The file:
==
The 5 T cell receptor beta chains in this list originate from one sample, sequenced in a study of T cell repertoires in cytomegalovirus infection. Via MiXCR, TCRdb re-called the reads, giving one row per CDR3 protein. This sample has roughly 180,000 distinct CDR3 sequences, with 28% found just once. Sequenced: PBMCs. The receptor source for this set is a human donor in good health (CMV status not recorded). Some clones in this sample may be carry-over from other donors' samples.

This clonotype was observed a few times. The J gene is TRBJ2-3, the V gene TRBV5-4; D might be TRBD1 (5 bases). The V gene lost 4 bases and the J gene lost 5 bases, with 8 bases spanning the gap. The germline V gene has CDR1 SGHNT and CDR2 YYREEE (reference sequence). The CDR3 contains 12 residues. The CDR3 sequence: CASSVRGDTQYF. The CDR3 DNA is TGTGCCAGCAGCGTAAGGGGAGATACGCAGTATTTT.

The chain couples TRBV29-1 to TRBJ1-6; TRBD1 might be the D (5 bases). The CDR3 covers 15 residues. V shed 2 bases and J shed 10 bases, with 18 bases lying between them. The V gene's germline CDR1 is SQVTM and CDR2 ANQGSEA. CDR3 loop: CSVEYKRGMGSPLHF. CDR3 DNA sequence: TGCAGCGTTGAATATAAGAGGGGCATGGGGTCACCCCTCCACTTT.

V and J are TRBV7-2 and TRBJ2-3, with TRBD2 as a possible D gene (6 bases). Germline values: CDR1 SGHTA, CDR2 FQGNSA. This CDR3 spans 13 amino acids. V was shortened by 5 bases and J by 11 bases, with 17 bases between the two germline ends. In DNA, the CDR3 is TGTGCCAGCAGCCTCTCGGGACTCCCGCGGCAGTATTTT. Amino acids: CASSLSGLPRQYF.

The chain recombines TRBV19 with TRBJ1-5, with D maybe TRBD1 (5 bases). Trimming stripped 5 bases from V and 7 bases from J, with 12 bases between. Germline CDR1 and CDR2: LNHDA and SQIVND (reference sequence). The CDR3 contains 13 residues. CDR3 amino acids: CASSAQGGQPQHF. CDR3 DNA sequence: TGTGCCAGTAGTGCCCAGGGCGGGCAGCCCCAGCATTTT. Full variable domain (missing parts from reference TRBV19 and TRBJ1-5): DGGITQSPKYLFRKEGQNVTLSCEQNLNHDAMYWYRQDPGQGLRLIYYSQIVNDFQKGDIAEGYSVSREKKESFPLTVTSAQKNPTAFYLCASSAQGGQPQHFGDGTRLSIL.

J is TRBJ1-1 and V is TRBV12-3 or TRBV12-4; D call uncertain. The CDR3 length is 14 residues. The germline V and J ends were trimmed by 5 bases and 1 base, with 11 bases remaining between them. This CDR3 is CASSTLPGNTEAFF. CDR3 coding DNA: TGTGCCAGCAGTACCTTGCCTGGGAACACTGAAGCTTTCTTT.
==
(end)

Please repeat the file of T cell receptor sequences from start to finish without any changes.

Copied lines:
The 5 T cell receptor beta chains in this list originate from one sample, sequenced in a study of T cell repertoires in cytomegalovirus infection. Via MiXCR, TCRdb re-called the reads, giving one row per CDR3 protein. This sample has roughly 180,000 distinct CDR3 sequences, with 28% found just once. Sequenced: PBMCs. The receptor source for this set is a human donor in good health (CMV status not recorded). Some clones in this sample may be carry-over from other donors' samples.

This clonotype was observed a few times. The J gene is TRBJ2-3, the V gene TRBV5-4; D might be TRBD1 (5 bases). The V gene lost 4 bases and the J gene lost 5 bases, with 8 bases spanning the gap. The germline V gene has CDR1 SGHNT and CDR2 YYREEE (reference sequence). The CDR3 contains 12 residues. The CDR3 sequence: CASSVRGDTQYF. The CDR3 DNA is TGTGCCAGCAGCGTAAGGGGAGATACGCAGTATTTT.

The chain couples TRBV29-1 to TRBJ1-6; TRBD1 might be the D (5 bases). The CDR3 covers 15 residues. V shed 2 bases and J shed 10 bases, with 18 bases lying between them. The V gene's germline CDR1 is SQVTM and CDR2 ANQGSEA. CDR3 loop: CSVEYKRGMGSPLHF. CDR3 DNA sequence: TGCAGCGTTGAATATAAGAGGGGCATGGGGTCACCCCTCCACTTT.

V and J are TRBV7-2 and TRBJ2-3, with TRBD2 as a possible D gene (6 bases). Germline values: CDR1 SGHTA, CDR2 FQGNSA. This CDR3 spans 13 amino acids. V was shortened by 5 bases and J by 11 bases, with 17 bases between the two germline ends. In DNA, the CDR3 is TGTGCCAGCAGCCTCTCGGGACTCCCGCGGCAGTATTTT. Amino acids: CASSLSGLPRQYF.

The chain recombines TRBV19 with TRBJ1-5, with D maybe TRBD1 (5 bases). Trimming stripped 5 bases from V and 7 bases from J, with 12 bases between. Germline CDR1 and CDR2: LNHDA and SQIVND (reference sequence). The CDR3 contains 13 residues. CDR3 amino acids: CASSAQGGQPQHF. CDR3 DNA sequence: TGTGCCAGTAGTGCCCAGGGCGGGCAGCCCCAGCATTTT. Full variable domain (missing parts from reference TRBV19 and TRBJ1-5): DGGITQSPKYLFRKEGQNVTLSCEQNLNHDAMYWYRQDPGQGLRLIYYSQIVNDFQKGDIAEGYSVSREKKESFPLTVTSAQKNPTAFYLCASSAQGGQPQHFGDGTRLSIL.

J is TRBJ1-1 and V is TRBV12-3 or TRBV12-4; D call uncertain. The CDR3 length is 14 residues. The germline V and J ends were trimmed by 5 bases and 1 base, with 11 bases remaining between them. This CDR3 is CASSTLPGNTEAFF. CDR3 coding DNA: TGTGCCAGCAGTACCTTGCCTGGGAACACTGAAGCTTTCTTT.